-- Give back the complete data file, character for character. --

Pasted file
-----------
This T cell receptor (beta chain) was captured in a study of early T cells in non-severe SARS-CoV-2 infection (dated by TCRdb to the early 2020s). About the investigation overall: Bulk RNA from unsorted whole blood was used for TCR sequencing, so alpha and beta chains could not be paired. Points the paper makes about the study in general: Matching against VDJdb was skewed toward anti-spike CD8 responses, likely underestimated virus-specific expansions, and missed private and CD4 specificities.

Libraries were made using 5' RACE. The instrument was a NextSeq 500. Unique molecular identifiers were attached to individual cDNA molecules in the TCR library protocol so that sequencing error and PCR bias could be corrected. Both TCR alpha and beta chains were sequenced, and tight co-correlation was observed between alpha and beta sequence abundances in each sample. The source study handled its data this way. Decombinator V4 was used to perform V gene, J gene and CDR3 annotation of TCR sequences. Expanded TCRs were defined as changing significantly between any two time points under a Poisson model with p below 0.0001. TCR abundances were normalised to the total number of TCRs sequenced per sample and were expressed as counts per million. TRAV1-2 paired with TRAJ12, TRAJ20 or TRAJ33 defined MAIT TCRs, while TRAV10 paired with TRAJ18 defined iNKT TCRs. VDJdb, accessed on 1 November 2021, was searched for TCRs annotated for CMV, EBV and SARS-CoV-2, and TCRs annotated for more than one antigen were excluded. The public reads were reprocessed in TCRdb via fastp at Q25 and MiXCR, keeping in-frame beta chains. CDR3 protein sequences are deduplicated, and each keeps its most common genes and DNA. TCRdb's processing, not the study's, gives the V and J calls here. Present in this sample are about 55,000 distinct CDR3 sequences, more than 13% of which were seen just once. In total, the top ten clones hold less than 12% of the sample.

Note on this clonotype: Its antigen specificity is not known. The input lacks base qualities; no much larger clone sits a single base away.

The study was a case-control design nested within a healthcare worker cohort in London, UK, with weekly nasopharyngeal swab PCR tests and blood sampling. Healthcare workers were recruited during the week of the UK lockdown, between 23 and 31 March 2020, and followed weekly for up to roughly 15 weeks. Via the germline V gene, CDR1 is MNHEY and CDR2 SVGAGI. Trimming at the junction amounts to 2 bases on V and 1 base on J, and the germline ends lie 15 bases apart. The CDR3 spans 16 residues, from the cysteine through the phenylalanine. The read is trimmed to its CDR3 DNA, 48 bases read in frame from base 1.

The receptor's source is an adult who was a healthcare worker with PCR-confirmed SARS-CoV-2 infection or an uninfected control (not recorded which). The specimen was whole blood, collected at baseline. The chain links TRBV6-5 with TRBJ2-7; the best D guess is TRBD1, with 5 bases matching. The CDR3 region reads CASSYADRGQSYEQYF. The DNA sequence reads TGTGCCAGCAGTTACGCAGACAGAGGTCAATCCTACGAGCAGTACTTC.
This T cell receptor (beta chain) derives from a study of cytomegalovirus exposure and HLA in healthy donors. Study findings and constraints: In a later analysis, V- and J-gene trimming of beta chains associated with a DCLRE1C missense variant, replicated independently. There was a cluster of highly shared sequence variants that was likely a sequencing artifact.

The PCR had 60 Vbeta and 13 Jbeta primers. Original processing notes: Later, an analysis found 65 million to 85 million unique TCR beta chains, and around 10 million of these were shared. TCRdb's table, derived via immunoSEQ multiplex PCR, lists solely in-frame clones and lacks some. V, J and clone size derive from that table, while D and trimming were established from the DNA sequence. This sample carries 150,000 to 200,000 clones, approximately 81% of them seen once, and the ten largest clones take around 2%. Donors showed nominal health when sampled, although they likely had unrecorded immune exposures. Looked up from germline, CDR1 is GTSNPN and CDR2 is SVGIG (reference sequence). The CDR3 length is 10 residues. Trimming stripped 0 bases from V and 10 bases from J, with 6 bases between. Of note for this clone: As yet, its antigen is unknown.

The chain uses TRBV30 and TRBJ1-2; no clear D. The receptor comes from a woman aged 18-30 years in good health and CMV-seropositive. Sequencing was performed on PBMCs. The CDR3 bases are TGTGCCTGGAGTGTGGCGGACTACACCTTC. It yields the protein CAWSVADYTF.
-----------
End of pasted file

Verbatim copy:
This T cell receptor (beta chain) was captured in a study of early T cells in non-severe SARS-CoV-2 infection (dated by TCRdb to the early 2020s). About the investigation overall: Bulk RNA from unsorted whole blood was used for TCR sequencing, so alpha and beta chains could not be paired. Points the paper makes about the study in general: Matching against VDJdb was skewed toward anti-spike CD8 responses, likely underestimated virus-specific expansions, and missed private and CD4 specificities.

Libraries were made using 5' RACE. The instrument was a NextSeq 500. Unique molecular identifiers were attached to individual cDNA molecules in the TCR library protocol so that sequencing error and PCR bias could be corrected. Both TCR alpha and beta chains were sequenced, and tight co-correlation was observed between alpha and beta sequence abundances in each sample. The source study handled its data this way. Decombinator V4 was used to perform V gene, J gene and CDR3 annotation of TCR sequences. Expanded TCRs were defined as changing significantly between any two time points under a Poisson model with p below 0.0001. TCR abundances were normalised to the total number of TCRs sequenced per sample and were expressed as counts per million. TRAV1-2 paired with TRAJ12, TRAJ20 or TRAJ33 defined MAIT TCRs, while TRAV10 paired with TRAJ18 defined iNKT TCRs. VDJdb, accessed on 1 November 2021, was searched for TCRs annotated for CMV, EBV and SARS-CoV-2, and TCRs annotated for more than one antigen were excluded. The public reads were reprocessed in TCRdb via fastp at Q25 and MiXCR, keeping in-frame beta chains. CDR3 protein sequences are deduplicated, and each keeps its most common genes and DNA. TCRdb's processing, not the study's, gives the V and J calls here. Present in this sample are about 55,000 distinct CDR3 sequences, more than 13% of which were seen just once. In total, the top ten clones hold less than 12% of the sample.

Note on this clonotype: Its antigen specificity is not known. The input lacks base qualities; no much larger clone sits a single base away.

The study was a case-control design nested within a healthcare worker cohort in London, UK, with weekly nasopharyngeal swab PCR tests and blood sampling. Healthcare workers were recruited during the week of the UK lockdown, between 23 and 31 March 2020, and followed weekly for up to roughly 15 weeks. Via the germline V gene, CDR1 is MNHEY and CDR2 SVGAGI. Trimming at the junction amounts to 2 bases on V and 1 base on J, and the germline ends lie 15 bases apart. The CDR3 spans 16 residues, from the cysteine through the phenylalanine. The read is trimmed to its CDR3 DNA, 48 bases read in frame from base 1.

The receptor's source is an adult who was a healthcare worker with PCR-confirmed SARS-CoV-2 infection or an uninfected control (not recorded which). The specimen was whole blood, collected at baseline. The chain links TRBV6-5 with TRBJ2-7; the best D guess is TRBD1, with 5 bases matching. The CDR3 region reads CASSYADRGQSYEQYF. The DNA sequence reads TGTGCCAGCAGTTACGCAGACAGAGGTCAATCCTACGAGCAGTACTTC.
This T cell receptor (beta chain) derives from a study of cytomegalovirus exposure and HLA in healthy donors. Study findings and constraints: In a later analysis, V- and J-gene trimming of beta chains associated with a DCLRE1C missense variant, replicated independently. There was a cluster of highly shared sequence variants that was likely a sequencing artifact.

The PCR had 60 Vbeta and 13 Jbeta primers. Original processing notes: Later, an analysis found 65 million to 85 million unique TCR beta chains, and around 10 million of these were shared. TCRdb's table, derived via immunoSEQ multiplex PCR, lists solely in-frame clones and lacks some. V, J and clone size derive from that table, while D and trimming were established from the DNA sequence. This sample carries 150,000 to 200,000 clones, approximately 81% of them seen once, and the ten largest clones take around 2%. Donors showed nominal health when sampled, although they likely had unrecorded immune exposures. Looked up from germline, CDR1 is GTSNPN and CDR2 is SVGIG (reference sequence). The CDR3 length is 10 residues. Trimming stripped 0 bases from V and 10 bases from J, with 6 bases between. Of note for this clone: As yet, its antigen is unknown.

The chain uses TRBV30 and TRBJ1-2; no clear D. The receptor comes from a woman aged 18-30 years in good health and CMV-seropositive. Sequencing was performed on PBMCs. The CDR3 bases are TGTGCCTGGAGTGTGGCGGACTACACCTTC. It yields the protein CAWSVADYTF.